Review by C.J. Bunce
With hits Tron: Legacy, Oblivion, The Dig, Only the Brave, and Top Gun: Maverick, director Joseph Kosinski seems to be batting a thousand, and his best work may be his new science fiction movie, Spiderhead. Now streaming on Netflix, it should remind you of the days before sci-fi blockbusters, when science fiction tales by great futurists became the next amazing story you’d see on the big screen. It also has the genre world’s best actors, with Chris Hemsworth as a pharma genius slash mad scientist running a penitentiary in the vein of A Clockwork Orange, and Miles Teller as his chief inmate, test subject and guinea pig. Fresh off of The Offer, and co-starring in Top Gun: Maverick, Teller’s career trajectory seems to only be going up. Compared to the usual direct-to-Netflix fare, especially compared to its record of sci-fi genre films (basically that’s ARQ, iBOY, The Cloverfield Paradox, Extinction, I Am Mother, The Midnight Sky, and IO), Spiderhead is in a different league entirely. Think THX-1138, Minority Report, Ex Machina, and Orbiter 9—Spiderhead is a movie you’ll wish you were able to catch in the movie theater.
A remote island is the setting for a unique gulag, where inmates listen to the best of classic smooth rock and perform their duties in what feels more like a college dormitory environment than a lock-up. Participation of inmates is voluntary, but they’re required to have a drug administering device implanted on their lower backs and continually consent to chemical tests. The nature of those tests is only known to the man running the drug trials, Hemsworth’s Steve Abnesti, an easygoing friend to everyone at first blush, who runs the prison like the Stanford University prison experiment covered in Psych 101. Each prisoner’s file is kept strictly confidential, and the audience only gets a glimpse at what Miles Teller’s character Jeff got locked up for. Some of the tests are Kinsey-esque in their approach (the sex is primarily included for laughs), but most seem to follow a path of psychological manipulation. Many things are what they seem, but in good sci-fi fashion, a few things aren’t.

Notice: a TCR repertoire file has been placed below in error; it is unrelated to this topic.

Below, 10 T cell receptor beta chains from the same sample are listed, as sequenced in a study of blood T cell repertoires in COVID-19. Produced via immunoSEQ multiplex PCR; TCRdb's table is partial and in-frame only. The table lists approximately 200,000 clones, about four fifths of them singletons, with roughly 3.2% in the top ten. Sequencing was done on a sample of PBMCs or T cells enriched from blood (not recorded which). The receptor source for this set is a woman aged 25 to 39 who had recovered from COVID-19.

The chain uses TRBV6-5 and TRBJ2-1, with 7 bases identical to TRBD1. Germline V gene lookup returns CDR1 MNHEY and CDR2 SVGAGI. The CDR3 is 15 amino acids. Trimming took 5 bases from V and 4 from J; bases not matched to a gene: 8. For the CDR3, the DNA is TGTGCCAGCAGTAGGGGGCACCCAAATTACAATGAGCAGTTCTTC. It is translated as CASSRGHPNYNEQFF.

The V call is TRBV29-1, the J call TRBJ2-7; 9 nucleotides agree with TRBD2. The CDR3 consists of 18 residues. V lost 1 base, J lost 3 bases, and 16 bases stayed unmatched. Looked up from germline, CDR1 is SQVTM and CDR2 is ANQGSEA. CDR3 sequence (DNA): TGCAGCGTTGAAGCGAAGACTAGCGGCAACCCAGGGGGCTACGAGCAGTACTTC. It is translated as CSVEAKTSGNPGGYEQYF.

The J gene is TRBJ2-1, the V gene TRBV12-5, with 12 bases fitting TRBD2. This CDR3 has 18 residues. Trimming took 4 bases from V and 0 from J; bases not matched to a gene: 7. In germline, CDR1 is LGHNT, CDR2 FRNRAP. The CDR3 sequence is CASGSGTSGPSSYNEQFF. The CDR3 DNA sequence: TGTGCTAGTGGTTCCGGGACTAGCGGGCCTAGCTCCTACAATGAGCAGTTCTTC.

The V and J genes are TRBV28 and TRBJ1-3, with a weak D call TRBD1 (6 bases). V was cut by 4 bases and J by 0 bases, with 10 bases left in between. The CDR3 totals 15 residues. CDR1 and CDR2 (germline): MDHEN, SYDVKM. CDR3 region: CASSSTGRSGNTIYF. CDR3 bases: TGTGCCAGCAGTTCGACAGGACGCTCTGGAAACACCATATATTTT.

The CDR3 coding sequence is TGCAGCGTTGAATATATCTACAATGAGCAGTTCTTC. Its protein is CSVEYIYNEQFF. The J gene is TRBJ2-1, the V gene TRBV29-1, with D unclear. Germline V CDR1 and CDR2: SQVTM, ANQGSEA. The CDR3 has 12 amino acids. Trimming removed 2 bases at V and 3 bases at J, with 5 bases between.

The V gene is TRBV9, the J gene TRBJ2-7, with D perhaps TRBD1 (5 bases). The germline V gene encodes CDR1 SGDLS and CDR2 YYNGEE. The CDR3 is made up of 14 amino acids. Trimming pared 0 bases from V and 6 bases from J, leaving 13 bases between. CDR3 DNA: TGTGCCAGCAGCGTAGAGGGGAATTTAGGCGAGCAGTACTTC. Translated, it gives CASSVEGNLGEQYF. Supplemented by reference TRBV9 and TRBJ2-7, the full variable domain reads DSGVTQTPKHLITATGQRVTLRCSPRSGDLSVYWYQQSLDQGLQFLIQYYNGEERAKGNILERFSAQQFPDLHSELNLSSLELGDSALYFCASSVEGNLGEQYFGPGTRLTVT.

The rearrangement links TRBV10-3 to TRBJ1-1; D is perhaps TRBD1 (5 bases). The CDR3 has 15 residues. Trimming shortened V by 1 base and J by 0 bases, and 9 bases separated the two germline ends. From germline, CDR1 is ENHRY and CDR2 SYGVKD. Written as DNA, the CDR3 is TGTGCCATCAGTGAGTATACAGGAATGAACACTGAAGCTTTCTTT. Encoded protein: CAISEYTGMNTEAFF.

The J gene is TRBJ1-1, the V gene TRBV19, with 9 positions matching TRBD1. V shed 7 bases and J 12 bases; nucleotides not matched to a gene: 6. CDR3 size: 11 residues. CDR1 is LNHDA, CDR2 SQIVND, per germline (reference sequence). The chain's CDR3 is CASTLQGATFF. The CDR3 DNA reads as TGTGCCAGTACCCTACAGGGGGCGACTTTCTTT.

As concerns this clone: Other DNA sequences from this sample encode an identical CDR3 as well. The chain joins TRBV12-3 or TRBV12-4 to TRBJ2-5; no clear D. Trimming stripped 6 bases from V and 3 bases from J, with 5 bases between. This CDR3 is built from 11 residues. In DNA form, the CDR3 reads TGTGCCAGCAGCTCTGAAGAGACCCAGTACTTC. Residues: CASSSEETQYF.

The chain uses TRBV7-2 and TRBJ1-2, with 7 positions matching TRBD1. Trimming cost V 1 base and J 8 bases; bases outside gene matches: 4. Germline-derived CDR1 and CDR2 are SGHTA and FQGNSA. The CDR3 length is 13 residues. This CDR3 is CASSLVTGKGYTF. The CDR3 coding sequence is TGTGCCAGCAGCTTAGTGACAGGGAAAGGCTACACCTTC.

Assisting Hemsworth’s Abnesti is his data manager and co-conductor of experiments Verlaine, played by Mark Paguio. Helping Teller’s Jeff is Birds of Prey and Lovecraft Country’s Jurnee Smollett as Lizzy. Director Kosinski knows how to eke out only what you need to know right when you need to know it, and a key question is what role Lizzy and Verlaine really are playing in this story.
Hemsworth is fantastic as the mad scientist whose mood changes with each scene and new drug, a Val Kilmer inspired performance (Real Genius more than The Doors)–he’s a Bond villain that could be playing Bond himself. Teller shines by holding back, playing scenes like a young Kevin Costner might have. Together these are equal talents that are great fun to watch together.
Credit for clever writing goes to Deadpool, G.I. Joe: Retaliation, and 6 Underground writers Paul Wernick and Rhett Reese, based on a story by George Saunders. The humor balances the dark themes.
If you loved the creepy uncertainty and satisfying final act of Ex Machina, appreciate using sci-fi to explore stranger subjects plucked from real life as done in A Clockwork Orange and Minority Report, and you want more of the kind of suspense (and remote setting) we saw in Archive 81, Passengers, and You Should Have Left, you won’t want to miss Spiderhead. Catch it now, only on Netflix.